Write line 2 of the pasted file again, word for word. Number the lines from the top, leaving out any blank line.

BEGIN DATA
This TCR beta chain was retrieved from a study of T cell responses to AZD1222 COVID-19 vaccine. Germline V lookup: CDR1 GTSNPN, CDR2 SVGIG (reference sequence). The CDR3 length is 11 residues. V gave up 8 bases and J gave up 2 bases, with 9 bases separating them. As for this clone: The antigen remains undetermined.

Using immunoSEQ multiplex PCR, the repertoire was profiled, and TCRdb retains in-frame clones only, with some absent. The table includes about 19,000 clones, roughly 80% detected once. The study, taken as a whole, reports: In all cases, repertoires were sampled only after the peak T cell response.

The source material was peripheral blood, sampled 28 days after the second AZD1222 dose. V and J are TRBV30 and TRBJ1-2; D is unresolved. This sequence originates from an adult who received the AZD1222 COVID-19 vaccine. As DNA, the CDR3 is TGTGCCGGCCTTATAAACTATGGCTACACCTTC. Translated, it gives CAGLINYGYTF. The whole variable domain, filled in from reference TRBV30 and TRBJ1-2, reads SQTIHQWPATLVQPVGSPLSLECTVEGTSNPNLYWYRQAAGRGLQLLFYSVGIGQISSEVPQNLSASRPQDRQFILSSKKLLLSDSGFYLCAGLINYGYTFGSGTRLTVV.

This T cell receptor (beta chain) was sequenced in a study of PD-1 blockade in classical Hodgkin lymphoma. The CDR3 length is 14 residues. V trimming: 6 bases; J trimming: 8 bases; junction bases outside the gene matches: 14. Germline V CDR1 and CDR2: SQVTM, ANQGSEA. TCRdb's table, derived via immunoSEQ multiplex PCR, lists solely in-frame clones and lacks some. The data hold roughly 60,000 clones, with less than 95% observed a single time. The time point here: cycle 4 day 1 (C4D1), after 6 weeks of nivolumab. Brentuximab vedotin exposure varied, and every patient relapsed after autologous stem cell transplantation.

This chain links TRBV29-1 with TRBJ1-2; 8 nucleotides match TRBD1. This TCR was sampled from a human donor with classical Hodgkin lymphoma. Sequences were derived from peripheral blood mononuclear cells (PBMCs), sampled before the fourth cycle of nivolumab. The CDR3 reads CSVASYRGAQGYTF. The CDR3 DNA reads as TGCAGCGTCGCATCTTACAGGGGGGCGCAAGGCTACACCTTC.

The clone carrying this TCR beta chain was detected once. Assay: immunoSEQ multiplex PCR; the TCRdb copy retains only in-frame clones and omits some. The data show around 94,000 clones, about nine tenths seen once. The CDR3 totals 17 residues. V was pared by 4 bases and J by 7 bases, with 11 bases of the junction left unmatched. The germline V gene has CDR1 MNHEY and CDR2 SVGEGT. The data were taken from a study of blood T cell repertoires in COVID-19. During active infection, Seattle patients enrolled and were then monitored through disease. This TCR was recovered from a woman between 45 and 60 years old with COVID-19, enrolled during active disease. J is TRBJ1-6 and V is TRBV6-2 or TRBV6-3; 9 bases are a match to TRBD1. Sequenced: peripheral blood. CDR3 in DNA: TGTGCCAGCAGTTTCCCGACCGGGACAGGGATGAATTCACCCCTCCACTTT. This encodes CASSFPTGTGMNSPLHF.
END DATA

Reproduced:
Using immunoSEQ multiplex PCR, the repertoire was profiled, and TCRdb retains in-frame clones only, with some absent. The table includes about 19,000 clones, roughly 80% detected once. The study, taken as a whole, reports: In all cases, repertoires were sampled only after the peak T cell response.